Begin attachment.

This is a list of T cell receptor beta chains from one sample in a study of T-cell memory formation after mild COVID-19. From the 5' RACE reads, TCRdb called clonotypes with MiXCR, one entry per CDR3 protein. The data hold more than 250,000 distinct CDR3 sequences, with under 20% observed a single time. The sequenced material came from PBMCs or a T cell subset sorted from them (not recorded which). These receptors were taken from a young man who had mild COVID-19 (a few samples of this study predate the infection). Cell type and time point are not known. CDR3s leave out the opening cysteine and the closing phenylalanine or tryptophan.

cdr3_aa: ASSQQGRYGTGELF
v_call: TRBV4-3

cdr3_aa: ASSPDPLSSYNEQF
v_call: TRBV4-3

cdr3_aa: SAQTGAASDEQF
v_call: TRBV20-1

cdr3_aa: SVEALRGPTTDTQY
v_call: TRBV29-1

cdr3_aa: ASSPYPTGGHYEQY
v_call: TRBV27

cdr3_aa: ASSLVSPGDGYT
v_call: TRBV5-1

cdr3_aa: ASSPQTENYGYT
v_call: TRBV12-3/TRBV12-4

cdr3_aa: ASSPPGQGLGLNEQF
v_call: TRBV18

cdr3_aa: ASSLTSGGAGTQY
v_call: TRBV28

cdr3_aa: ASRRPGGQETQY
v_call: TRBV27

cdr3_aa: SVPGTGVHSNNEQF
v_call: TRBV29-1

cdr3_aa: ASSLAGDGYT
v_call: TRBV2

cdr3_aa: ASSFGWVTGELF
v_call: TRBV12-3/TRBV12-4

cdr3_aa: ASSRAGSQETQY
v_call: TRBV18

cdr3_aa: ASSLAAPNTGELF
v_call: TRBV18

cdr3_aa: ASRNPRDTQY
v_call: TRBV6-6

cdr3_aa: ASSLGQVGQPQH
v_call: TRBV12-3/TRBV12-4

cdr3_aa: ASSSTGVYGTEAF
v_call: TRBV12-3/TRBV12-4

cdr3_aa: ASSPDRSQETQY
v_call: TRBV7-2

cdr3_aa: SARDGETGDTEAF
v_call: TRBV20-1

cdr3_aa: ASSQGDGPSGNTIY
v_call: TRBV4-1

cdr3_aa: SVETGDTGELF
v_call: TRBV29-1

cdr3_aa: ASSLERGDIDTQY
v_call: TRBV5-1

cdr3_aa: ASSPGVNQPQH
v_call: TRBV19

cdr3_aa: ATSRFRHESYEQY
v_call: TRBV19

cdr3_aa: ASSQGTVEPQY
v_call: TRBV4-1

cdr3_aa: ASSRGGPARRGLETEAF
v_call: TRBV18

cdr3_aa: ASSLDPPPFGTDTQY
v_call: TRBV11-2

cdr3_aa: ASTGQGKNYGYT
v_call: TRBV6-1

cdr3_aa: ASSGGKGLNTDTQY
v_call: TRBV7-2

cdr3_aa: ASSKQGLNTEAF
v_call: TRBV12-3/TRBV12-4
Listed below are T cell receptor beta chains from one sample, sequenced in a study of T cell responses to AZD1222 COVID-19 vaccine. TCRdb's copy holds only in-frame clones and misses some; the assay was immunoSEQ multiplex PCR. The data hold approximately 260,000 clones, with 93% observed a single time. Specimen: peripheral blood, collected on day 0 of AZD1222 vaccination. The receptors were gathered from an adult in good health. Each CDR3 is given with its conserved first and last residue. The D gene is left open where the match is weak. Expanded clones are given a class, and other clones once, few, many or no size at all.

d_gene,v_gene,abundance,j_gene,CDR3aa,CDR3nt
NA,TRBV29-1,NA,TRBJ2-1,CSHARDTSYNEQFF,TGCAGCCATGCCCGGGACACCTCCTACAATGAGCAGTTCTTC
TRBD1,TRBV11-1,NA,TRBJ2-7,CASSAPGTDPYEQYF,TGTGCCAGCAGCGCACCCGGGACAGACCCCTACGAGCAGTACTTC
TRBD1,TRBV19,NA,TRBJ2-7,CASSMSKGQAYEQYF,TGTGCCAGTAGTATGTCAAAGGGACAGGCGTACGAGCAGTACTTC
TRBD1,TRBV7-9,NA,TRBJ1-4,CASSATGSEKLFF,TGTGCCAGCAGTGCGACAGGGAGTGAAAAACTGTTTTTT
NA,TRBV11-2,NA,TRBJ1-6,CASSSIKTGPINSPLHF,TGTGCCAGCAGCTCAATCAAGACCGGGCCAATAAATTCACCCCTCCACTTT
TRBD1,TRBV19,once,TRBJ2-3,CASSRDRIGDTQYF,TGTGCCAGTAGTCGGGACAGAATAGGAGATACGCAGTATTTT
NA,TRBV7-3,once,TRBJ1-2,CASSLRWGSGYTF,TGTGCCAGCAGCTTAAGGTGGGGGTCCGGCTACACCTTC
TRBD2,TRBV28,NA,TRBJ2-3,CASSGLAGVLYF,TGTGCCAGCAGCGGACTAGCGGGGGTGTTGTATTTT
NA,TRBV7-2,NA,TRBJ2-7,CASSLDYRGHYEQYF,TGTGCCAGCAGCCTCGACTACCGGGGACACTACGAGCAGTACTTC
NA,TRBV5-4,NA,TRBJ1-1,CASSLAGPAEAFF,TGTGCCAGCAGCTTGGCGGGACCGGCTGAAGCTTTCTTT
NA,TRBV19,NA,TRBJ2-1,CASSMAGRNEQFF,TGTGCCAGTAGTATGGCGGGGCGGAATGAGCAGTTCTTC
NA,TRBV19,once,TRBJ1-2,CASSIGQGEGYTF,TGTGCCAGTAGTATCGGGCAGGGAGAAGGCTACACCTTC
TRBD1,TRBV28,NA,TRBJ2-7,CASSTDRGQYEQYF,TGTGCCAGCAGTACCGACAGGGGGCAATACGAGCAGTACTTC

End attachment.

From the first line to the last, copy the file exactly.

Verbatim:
This is a list of T cell receptor beta chains from one sample in a study of T-cell memory formation after mild COVID-19. From the 5' RACE reads, TCRdb called clonotypes with MiXCR, one entry per CDR3 protein. The data hold more than 250,000 distinct CDR3 sequences, with under 20% observed a single time. The sequenced material came from PBMCs or a T cell subset sorted from them (not recorded which). These receptors were taken from a young man who had mild COVID-19 (a few samples of this study predate the infection). Cell type and time point are not known. CDR3s leave out the opening cysteine and the closing phenylalanine or tryptophan.

cdr3_aa: ASSQQGRYGTGELF
v_call: TRBV4-3

cdr3_aa: ASSPDPLSSYNEQF
v_call: TRBV4-3

cdr3_aa: SAQTGAASDEQF
v_call: TRBV20-1

cdr3_aa: SVEALRGPTTDTQY
v_call: TRBV29-1

cdr3_aa: ASSPYPTGGHYEQY
v_call: TRBV27

cdr3_aa: ASSLVSPGDGYT
v_call: TRBV5-1

cdr3_aa: ASSPQTENYGYT
v_call: TRBV12-3/TRBV12-4

cdr3_aa: ASSPPGQGLGLNEQF
v_call: TRBV18

cdr3_aa: ASSLTSGGAGTQY
v_call: TRBV28

cdr3_aa: ASRRPGGQETQY
v_call: TRBV27

cdr3_aa: SVPGTGVHSNNEQF
v_call: TRBV29-1

cdr3_aa: ASSLAGDGYT
v_call: TRBV2

cdr3_aa: ASSFGWVTGELF
v_call: TRBV12-3/TRBV12-4

cdr3_aa: ASSRAGSQETQY
v_call: TRBV18

cdr3_aa: ASSLAAPNTGELF
v_call: TRBV18

cdr3_aa: ASRNPRDTQY
v_call: TRBV6-6

cdr3_aa: ASSLGQVGQPQH
v_call: TRBV12-3/TRBV12-4

cdr3_aa: ASSSTGVYGTEAF
v_call: TRBV12-3/TRBV12-4

cdr3_aa: ASSPDRSQETQY
v_call: TRBV7-2

cdr3_aa: SARDGETGDTEAF
v_call: TRBV20-1

cdr3_aa: ASSQGDGPSGNTIY
v_call: TRBV4-1

cdr3_aa: SVETGDTGELF
v_call: TRBV29-1

cdr3_aa: ASSLERGDIDTQY
v_call: TRBV5-1

cdr3_aa: ASSPGVNQPQH
v_call: TRBV19

cdr3_aa: ATSRFRHESYEQY
v_call: TRBV19

cdr3_aa: ASSQGTVEPQY
v_call: TRBV4-1

cdr3_aa: ASSRGGPARRGLETEAF
v_call: TRBV18

cdr3_aa: ASSLDPPPFGTDTQY
v_call: TRBV11-2

cdr3_aa: ASTGQGKNYGYT
v_call: TRBV6-1

cdr3_aa: ASSGGKGLNTDTQY
v_call: TRBV7-2

cdr3_aa: ASSKQGLNTEAF
v_call: TRBV12-3/TRBV12-4
Listed below are T cell receptor beta chains from one sample, sequenced in a study of T cell responses to AZD1222 COVID-19 vaccine. TCRdb's copy holds only in-frame clones and misses some; the assay was immunoSEQ multiplex PCR. The data hold approximately 260,000 clones, with 93% observed a single time. Specimen: peripheral blood, collected on day 0 of AZD1222 vaccination. The receptors were gathered from an adult in good health. Each CDR3 is given with its conserved first and last residue. The D gene is left open where the match is weak. Expanded clones are given a class, and other clones once, few, many or no size at all.

d_gene,v_gene,abundance,j_gene,CDR3aa,CDR3nt
NA,TRBV29-1,NA,TRBJ2-1,CSHARDTSYNEQFF,TGCAGCCATGCCCGGGACACCTCCTACAATGAGCAGTTCTTC
TRBD1,TRBV11-1,NA,TRBJ2-7,CASSAPGTDPYEQYF,TGTGCCAGCAGCGCACCCGGGACAGACCCCTACGAGCAGTACTTC
TRBD1,TRBV19,NA,TRBJ2-7,CASSMSKGQAYEQYF,TGTGCCAGTAGTATGTCAAAGGGACAGGCGTACGAGCAGTACTTC
TRBD1,TRBV7-9,NA,TRBJ1-4,CASSATGSEKLFF,TGTGCCAGCAGTGCGACAGGGAGTGAAAAACTGTTTTTT
NA,TRBV11-2,NA,TRBJ1-6,CASSSIKTGPINSPLHF,TGTGCCAGCAGCTCAATCAAGACCGGGCCAATAAATTCACCCCTCCACTTT
TRBD1,TRBV19,once,TRBJ2-3,CASSRDRIGDTQYF,TGTGCCAGTAGTCGGGACAGAATAGGAGATACGCAGTATTTT
NA,TRBV7-3,once,TRBJ1-2,CASSLRWGSGYTF,TGTGCCAGCAGCTTAAGGTGGGGGTCCGGCTACACCTTC
TRBD2,TRBV28,NA,TRBJ2-3,CASSGLAGVLYF,TGTGCCAGCAGCGGACTAGCGGGGGTGTTGTATTTT
NA,TRBV7-2,NA,TRBJ2-7,CASSLDYRGHYEQYF,TGTGCCAGCAGCCTCGACTACCGGGGACACTACGAGCAGTACTTC
NA,TRBV5-4,NA,TRBJ1-1,CASSLAGPAEAFF,TGTGCCAGCAGCTTGGCGGGACCGGCTGAAGCTTTCTTT
NA,TRBV19,NA,TRBJ2-1,CASSMAGRNEQFF,TGTGCCAGTAGTATGGCGGGGCGGAATGAGCAGTTCTTC
NA,TRBV19,once,TRBJ1-2,CASSIGQGEGYTF,TGTGCCAGTAGTATCGGGCAGGGAGAAGGCTACACCTTC
TRBD1,TRBV28,NA,TRBJ2-7,CASSTDRGQYEQYF,TGTGCCAGCAGTACCGACAGGGGGCAATACGAGCAGTACTTC